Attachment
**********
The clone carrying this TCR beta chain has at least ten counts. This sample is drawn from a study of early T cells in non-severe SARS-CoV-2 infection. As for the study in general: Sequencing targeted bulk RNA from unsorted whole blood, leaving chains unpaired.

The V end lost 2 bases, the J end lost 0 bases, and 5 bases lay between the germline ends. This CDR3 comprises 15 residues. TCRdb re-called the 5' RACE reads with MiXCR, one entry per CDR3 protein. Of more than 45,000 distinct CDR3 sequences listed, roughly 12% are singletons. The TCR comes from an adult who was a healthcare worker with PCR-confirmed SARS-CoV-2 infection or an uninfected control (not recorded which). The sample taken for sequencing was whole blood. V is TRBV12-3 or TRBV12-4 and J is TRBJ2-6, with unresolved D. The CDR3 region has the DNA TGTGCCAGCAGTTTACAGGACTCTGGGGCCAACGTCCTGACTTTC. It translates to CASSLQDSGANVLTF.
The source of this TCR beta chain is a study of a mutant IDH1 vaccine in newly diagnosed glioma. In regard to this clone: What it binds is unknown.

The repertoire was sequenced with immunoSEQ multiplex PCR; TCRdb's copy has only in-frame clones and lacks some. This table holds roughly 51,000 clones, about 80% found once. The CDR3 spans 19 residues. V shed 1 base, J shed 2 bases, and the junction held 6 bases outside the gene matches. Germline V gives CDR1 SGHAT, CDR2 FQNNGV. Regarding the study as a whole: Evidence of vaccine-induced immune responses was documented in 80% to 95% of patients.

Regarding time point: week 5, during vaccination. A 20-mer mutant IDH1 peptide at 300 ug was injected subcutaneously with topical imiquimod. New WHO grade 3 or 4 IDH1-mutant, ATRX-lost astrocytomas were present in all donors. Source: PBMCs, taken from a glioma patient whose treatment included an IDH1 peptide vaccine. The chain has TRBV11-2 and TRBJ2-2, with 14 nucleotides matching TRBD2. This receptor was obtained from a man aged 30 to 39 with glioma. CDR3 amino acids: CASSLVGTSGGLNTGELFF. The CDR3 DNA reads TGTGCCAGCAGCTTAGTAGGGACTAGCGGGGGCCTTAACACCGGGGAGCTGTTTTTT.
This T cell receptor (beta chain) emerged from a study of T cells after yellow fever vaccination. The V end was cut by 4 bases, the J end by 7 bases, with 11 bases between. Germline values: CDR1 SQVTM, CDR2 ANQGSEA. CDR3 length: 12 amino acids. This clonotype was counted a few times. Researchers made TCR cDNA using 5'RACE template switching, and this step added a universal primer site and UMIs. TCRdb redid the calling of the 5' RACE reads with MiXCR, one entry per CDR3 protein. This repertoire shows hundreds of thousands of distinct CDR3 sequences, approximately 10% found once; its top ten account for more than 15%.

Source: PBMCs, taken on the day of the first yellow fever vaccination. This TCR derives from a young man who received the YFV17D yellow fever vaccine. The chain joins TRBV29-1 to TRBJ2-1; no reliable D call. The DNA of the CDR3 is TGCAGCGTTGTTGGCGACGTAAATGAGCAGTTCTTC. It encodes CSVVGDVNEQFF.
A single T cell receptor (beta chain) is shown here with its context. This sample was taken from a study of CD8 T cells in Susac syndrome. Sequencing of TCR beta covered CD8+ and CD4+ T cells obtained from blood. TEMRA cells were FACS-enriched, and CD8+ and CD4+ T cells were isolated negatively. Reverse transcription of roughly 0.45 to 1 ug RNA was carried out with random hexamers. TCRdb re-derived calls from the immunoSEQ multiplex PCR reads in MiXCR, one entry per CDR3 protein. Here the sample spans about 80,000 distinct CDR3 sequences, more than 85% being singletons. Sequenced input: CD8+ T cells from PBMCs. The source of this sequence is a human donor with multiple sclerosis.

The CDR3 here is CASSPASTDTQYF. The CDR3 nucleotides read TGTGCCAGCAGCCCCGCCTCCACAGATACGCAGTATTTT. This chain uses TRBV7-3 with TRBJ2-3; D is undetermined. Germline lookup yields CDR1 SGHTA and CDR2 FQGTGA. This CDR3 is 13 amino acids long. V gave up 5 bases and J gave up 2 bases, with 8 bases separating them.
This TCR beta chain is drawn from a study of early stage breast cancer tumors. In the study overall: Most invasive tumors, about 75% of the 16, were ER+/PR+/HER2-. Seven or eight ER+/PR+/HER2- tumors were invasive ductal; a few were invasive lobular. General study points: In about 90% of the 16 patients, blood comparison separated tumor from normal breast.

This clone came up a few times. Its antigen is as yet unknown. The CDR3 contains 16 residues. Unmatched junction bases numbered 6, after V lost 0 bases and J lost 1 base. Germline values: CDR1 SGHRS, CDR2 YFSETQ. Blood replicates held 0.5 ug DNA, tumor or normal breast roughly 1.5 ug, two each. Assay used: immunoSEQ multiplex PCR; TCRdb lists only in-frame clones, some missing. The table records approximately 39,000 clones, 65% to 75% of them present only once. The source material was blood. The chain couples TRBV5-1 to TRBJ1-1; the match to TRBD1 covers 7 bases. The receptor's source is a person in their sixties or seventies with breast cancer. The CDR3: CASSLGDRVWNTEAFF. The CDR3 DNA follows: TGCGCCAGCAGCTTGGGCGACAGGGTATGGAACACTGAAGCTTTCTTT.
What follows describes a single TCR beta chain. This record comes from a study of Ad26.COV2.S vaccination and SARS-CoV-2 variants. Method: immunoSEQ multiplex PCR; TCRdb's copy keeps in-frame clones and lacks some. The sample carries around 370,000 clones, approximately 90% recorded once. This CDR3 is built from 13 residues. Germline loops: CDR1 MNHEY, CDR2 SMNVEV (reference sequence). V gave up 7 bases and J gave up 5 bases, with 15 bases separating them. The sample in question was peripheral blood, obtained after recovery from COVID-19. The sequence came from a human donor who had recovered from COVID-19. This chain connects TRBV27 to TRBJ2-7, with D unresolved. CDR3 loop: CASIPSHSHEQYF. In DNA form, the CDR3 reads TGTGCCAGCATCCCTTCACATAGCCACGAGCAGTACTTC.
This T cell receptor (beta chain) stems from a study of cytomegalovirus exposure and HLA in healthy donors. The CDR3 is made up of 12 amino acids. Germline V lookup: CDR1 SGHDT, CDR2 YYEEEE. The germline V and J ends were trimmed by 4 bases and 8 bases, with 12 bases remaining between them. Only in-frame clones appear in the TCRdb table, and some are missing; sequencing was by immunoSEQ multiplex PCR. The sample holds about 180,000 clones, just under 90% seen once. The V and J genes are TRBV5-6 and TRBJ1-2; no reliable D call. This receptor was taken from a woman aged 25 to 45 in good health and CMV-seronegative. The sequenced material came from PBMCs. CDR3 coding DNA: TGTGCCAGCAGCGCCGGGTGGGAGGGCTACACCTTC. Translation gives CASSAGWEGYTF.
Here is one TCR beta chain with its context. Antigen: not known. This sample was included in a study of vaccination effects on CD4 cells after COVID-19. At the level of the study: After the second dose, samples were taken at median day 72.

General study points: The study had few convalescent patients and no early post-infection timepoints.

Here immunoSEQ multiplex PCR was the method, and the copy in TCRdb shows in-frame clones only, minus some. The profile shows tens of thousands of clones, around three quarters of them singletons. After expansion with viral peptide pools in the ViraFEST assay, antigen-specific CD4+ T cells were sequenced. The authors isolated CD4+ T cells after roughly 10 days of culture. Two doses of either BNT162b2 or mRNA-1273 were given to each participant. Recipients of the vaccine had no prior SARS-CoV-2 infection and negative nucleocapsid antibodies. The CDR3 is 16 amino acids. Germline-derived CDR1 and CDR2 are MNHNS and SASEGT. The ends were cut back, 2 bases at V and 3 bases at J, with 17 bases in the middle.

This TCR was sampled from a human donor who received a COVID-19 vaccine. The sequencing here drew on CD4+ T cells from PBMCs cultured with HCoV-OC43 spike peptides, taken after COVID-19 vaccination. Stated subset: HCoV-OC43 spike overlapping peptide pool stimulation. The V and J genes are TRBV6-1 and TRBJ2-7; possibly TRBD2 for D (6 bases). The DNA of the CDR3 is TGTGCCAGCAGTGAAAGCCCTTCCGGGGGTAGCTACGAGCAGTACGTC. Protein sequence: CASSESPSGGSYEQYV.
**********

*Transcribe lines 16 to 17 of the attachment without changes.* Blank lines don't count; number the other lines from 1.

Here immunoSEQ multiplex PCR was the method, and the copy in TCRdb shows in-frame clones only, minus some. The profile shows tens of thousands of clones, around three quarters of them singletons. After expansion with viral peptide pools in the ViraFEST assay, antigen-specific CD4+ T cells were sequenced. The authors isolated CD4+ T cells after roughly 10 days of culture. Two doses of either BNT162b2 or mRNA-1273 were given to each participant. Recipients of the vaccine had no prior SARS-CoV-2 infection and negative nucleocapsid antibodies. The CDR3 is 16 amino acids. Germline-derived CDR1 and CDR2 are MNHNS and SASEGT. The ends were cut back, 2 bases at V and 3 bases at J, with 17 bases in the middle.

This TCR was sampled from a human donor who received a COVID-19 vaccine. The sequencing here drew on CD4+ T cells from PBMCs cultured with HCoV-OC43 spike peptides, taken after COVID-19 vaccination. Stated subset: HCoV-OC43 spike overlapping peptide pool stimulation. The V and J genes are TRBV6-1 and TRBJ2-7; possibly TRBD2 for D (6 bases). The DNA of the CDR3 is TGTGCCAGCAGTGAAAGCCCTTCCGGGGGTAGCTACGAGCAGTACGTC. Protein sequence: CASSESPSGGSYEQYV.